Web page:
When to Cut Back Tulip Tops

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Tulips are elegant, simple, six-petaled flowers with rounded, egg-shaped buds. Modern tulips are descended from the tulip-mania period in Holland in the mid-1600s. Tulips are early flowering bulb plants that multiply and return year after year. For the brief time they are in bloom in early spring, tulips provide a bright splash of color after winter and before the rest of the landscape has completed greening and blooming. Once tulips have bloomed, they are finished until next spring but still need some attention.

Tulip Care When Growing

  • When the first green tulip sprouts appear in the spring, begin fertilizing them with a manure tea solution or a flowering plant fertilizer higher in phosphorus than nitrogen to support bud set and flowering. After flowers have opened, continue fertilizing with manure or compost tea or a fertilizer higher in nitrogen while the leaves are still green. Do not cut leaves when green because they need to continue photosynthesis to prepare the bulbs for next year’s blooms. Only cut tulip leaves after they have browned and wilted.

Tulip Care After Leaves Have Died

  • After tulips have finished blooming and the leaves have turned brown and wilted, cut back leaves and stems and remove them for composting or disposal. Stop watering and let the soil dry, unless you plan to grow other flowers in the same bed. If the tulips were crowded, dig up every second or third bulb to remove from the bed and plant elsewhere, give away or discard.

How to Use Tulips in the Garden

  • Plant tulip bulbs en masse in flower beds in full sun in front of front porches, along driveways or along fences. Use them to introduce color in the spring before everything else has started blooming, or plant tulips among other early-blooming spring plants such as forsythia, hyacinths and daffodils for a bright spring display. Tulips are easy plants for container gardening as well, to decorate patios or front entryways.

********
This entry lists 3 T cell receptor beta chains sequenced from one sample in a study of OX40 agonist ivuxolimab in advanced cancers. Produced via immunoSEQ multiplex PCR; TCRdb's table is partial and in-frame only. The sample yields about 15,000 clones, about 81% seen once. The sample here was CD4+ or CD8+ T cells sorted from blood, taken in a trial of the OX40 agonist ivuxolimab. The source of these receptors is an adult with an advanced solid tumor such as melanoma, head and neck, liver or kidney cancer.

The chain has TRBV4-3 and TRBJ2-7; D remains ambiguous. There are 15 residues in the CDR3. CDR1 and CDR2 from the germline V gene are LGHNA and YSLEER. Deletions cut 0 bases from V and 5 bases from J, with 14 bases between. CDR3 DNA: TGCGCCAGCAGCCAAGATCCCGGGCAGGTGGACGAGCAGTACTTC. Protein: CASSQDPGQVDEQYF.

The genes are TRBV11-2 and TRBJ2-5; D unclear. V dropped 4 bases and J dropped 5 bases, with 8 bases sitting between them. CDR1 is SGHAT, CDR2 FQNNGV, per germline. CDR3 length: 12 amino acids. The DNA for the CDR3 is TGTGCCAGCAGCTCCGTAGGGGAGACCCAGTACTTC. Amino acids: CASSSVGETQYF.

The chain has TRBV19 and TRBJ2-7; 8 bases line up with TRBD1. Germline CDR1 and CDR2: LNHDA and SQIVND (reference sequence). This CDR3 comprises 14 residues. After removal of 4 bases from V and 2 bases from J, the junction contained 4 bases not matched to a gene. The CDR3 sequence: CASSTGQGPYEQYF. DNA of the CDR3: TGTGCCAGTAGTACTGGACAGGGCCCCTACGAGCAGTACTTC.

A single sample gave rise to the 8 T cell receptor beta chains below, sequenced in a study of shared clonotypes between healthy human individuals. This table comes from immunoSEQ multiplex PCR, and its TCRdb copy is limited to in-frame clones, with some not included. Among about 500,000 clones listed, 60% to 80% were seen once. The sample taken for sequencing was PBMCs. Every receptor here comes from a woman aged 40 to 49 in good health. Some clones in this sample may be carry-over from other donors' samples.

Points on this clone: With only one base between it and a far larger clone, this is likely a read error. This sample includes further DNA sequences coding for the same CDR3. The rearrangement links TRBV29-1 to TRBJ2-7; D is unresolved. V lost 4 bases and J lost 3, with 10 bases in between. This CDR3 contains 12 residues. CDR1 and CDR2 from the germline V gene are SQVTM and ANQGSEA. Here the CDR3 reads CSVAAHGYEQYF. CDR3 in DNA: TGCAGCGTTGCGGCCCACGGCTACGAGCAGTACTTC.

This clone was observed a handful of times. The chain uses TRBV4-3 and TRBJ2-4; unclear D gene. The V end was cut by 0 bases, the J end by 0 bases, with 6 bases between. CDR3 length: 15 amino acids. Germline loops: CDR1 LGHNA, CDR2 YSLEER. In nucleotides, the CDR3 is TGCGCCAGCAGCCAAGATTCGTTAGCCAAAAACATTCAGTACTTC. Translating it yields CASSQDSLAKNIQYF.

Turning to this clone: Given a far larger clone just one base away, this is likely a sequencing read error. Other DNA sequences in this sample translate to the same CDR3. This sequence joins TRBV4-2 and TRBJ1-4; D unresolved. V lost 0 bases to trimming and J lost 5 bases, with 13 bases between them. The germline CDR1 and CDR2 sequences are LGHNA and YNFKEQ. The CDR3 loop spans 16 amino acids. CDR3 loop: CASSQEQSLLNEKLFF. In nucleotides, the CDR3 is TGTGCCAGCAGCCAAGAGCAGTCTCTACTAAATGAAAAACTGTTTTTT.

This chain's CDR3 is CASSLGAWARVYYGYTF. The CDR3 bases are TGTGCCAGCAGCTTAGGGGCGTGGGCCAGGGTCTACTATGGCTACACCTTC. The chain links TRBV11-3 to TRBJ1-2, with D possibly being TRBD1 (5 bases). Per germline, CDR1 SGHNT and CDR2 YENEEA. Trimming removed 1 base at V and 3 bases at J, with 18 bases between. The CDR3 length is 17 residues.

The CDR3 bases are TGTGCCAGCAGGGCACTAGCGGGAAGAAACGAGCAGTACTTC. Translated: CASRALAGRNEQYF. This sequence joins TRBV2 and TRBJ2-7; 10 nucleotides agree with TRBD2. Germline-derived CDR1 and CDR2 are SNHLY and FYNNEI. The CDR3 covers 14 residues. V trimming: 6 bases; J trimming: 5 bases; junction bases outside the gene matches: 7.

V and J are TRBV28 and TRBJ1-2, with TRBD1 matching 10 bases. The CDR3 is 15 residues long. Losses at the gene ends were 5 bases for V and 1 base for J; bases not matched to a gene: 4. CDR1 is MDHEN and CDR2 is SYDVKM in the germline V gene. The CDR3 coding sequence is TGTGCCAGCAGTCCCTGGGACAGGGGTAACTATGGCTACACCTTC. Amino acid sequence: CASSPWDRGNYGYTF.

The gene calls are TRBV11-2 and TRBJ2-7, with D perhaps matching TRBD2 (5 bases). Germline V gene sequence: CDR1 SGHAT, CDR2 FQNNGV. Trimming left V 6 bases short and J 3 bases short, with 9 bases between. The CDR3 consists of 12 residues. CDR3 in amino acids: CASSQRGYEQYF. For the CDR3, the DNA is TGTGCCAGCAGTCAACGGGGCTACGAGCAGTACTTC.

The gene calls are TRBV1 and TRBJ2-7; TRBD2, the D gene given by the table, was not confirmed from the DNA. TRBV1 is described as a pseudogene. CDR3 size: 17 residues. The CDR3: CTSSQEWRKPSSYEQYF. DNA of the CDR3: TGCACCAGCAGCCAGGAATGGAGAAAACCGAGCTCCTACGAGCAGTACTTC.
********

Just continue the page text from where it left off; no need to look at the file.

Tulip Life Cycle

  • Beautiful tulip flowers begin as bulbs resembling tear drop-shaped onions. They are planted pointed tip-up a couple of inches deep, the deeper the better to discourage hungry squirrels and rodents from digging them up to eat. With water and soil temperature changes in the spring, the bulb swells and sends out roots from its base and the stem at its top begins to grow up through the soil. Two straight green leaves surrounding a central stalk poke through the soil, gradually unfolding into two large leaves and stiff stalk, which produces a bud. A few more leaves grow, the stem thickens and the bud enlarges. Buds open after a few days, lasting one to two days depending on wind and rain conditions. Petals loosen and drop off, leaving the central stalk bare. Leaves remain green for a week or longer after flowers are gone, then die back.

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